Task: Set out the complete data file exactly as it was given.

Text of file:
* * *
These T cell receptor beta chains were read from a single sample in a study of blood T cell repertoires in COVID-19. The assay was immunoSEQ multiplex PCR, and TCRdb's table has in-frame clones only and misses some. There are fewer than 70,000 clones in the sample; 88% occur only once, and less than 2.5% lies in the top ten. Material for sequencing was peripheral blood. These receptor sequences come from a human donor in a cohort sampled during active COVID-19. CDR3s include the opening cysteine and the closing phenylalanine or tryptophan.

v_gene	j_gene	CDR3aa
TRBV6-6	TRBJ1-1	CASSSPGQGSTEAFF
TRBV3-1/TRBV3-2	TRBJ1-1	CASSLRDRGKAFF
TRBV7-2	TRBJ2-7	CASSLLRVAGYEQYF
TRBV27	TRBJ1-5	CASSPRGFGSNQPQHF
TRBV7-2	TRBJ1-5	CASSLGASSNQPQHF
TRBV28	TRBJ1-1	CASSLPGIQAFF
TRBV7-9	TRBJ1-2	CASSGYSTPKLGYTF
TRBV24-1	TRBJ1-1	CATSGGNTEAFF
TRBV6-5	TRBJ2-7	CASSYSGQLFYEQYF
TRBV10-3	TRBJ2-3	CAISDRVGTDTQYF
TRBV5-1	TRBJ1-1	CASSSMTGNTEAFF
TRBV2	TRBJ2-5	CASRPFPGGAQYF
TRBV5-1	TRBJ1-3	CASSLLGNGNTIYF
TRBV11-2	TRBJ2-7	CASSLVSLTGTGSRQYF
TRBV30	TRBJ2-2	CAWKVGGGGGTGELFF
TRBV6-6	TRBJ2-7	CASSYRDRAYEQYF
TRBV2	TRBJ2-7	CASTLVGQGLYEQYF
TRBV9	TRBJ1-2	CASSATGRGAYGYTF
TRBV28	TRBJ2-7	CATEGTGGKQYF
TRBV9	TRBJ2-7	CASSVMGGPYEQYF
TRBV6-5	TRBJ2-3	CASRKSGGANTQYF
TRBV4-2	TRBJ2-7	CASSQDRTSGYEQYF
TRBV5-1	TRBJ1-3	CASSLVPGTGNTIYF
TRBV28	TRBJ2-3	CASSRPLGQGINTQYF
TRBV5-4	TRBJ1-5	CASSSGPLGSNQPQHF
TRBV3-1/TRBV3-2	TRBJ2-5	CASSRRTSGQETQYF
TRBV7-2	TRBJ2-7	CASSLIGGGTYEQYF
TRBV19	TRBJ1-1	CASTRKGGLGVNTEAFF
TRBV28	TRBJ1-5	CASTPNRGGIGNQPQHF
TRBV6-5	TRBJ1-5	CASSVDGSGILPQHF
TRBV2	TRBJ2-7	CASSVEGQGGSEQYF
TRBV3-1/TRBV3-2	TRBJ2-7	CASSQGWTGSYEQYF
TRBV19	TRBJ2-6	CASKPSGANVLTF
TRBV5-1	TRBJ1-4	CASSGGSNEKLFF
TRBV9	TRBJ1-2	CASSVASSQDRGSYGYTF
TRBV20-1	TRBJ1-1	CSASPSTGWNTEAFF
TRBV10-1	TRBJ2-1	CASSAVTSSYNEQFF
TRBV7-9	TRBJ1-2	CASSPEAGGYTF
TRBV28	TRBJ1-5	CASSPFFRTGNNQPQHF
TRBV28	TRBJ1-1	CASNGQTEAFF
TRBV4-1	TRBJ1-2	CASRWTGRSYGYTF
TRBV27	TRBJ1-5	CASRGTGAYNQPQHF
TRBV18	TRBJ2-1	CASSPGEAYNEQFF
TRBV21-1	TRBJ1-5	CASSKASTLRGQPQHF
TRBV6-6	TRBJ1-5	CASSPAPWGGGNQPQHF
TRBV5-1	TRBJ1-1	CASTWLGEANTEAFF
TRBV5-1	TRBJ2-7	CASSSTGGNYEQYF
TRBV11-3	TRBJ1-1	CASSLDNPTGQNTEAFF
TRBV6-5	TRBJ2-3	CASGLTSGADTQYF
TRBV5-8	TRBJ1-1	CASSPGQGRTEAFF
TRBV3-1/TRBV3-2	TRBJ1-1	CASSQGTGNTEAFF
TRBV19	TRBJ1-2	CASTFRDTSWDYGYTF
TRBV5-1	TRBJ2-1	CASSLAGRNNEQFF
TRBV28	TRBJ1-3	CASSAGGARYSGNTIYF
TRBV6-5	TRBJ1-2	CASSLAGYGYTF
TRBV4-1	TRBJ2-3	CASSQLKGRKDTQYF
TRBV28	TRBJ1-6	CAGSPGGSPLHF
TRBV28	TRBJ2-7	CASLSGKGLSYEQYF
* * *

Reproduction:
These T cell receptor beta chains were read from a single sample in a study of blood T cell repertoires in COVID-19. The assay was immunoSEQ multiplex PCR, and TCRdb's table has in-frame clones only and misses some. There are fewer than 70,000 clones in the sample; 88% occur only once, and less than 2.5% lies in the top ten. Material for sequencing was peripheral blood. These receptor sequences come from a human donor in a cohort sampled during active COVID-19. CDR3s include the opening cysteine and the closing phenylalanine or tryptophan.

v_gene	j_gene	CDR3aa
TRBV6-6	TRBJ1-1	CASSSPGQGSTEAFF
TRBV3-1/TRBV3-2	TRBJ1-1	CASSLRDRGKAFF
TRBV7-2	TRBJ2-7	CASSLLRVAGYEQYF
TRBV27	TRBJ1-5	CASSPRGFGSNQPQHF
TRBV7-2	TRBJ1-5	CASSLGASSNQPQHF
TRBV28	TRBJ1-1	CASSLPGIQAFF
TRBV7-9	TRBJ1-2	CASSGYSTPKLGYTF
TRBV24-1	TRBJ1-1	CATSGGNTEAFF
TRBV6-5	TRBJ2-7	CASSYSGQLFYEQYF
TRBV10-3	TRBJ2-3	CAISDRVGTDTQYF
TRBV5-1	TRBJ1-1	CASSSMTGNTEAFF
TRBV2	TRBJ2-5	CASRPFPGGAQYF
TRBV5-1	TRBJ1-3	CASSLLGNGNTIYF
TRBV11-2	TRBJ2-7	CASSLVSLTGTGSRQYF
TRBV30	TRBJ2-2	CAWKVGGGGGTGELFF
TRBV6-6	TRBJ2-7	CASSYRDRAYEQYF
TRBV2	TRBJ2-7	CASTLVGQGLYEQYF
TRBV9	TRBJ1-2	CASSATGRGAYGYTF
TRBV28	TRBJ2-7	CATEGTGGKQYF
TRBV9	TRBJ2-7	CASSVMGGPYEQYF
TRBV6-5	TRBJ2-3	CASRKSGGANTQYF
TRBV4-2	TRBJ2-7	CASSQDRTSGYEQYF
TRBV5-1	TRBJ1-3	CASSLVPGTGNTIYF
TRBV28	TRBJ2-3	CASSRPLGQGINTQYF
TRBV5-4	TRBJ1-5	CASSSGPLGSNQPQHF
TRBV3-1/TRBV3-2	TRBJ2-5	CASSRRTSGQETQYF
TRBV7-2	TRBJ2-7	CASSLIGGGTYEQYF
TRBV19	TRBJ1-1	CASTRKGGLGVNTEAFF
TRBV28	TRBJ1-5	CASTPNRGGIGNQPQHF
TRBV6-5	TRBJ1-5	CASSVDGSGILPQHF
TRBV2	TRBJ2-7	CASSVEGQGGSEQYF
TRBV3-1/TRBV3-2	TRBJ2-7	CASSQGWTGSYEQYF
TRBV19	TRBJ2-6	CASKPSGANVLTF
TRBV5-1	TRBJ1-4	CASSGGSNEKLFF
TRBV9	TRBJ1-2	CASSVASSQDRGSYGYTF
TRBV20-1	TRBJ1-1	CSASPSTGWNTEAFF
TRBV10-1	TRBJ2-1	CASSAVTSSYNEQFF
TRBV7-9	TRBJ1-2	CASSPEAGGYTF
TRBV28	TRBJ1-5	CASSPFFRTGNNQPQHF
TRBV28	TRBJ1-1	CASNGQTEAFF
TRBV4-1	TRBJ1-2	CASRWTGRSYGYTF
TRBV27	TRBJ1-5	CASRGTGAYNQPQHF
TRBV18	TRBJ2-1	CASSPGEAYNEQFF
TRBV21-1	TRBJ1-5	CASSKASTLRGQPQHF
TRBV6-6	TRBJ1-5	CASSPAPWGGGNQPQHF
TRBV5-1	TRBJ1-1	CASTWLGEANTEAFF
TRBV5-1	TRBJ2-7	CASSSTGGNYEQYF
TRBV11-3	TRBJ1-1	CASSLDNPTGQNTEAFF
TRBV6-5	TRBJ2-3	CASGLTSGADTQYF
TRBV5-8	TRBJ1-1	CASSPGQGRTEAFF
TRBV3-1/TRBV3-2	TRBJ1-1	CASSQGTGNTEAFF
TRBV19	TRBJ1-2	CASTFRDTSWDYGYTF
TRBV5-1	TRBJ2-1	CASSLAGRNNEQFF
TRBV28	TRBJ1-3	CASSAGGARYSGNTIYF
TRBV6-5	TRBJ1-2	CASSLAGYGYTF
TRBV4-1	TRBJ2-3	CASSQLKGRKDTQYF
TRBV28	TRBJ1-6	CAGSPGGSPLHF
TRBV28	TRBJ2-7	CASLSGKGLSYEQYF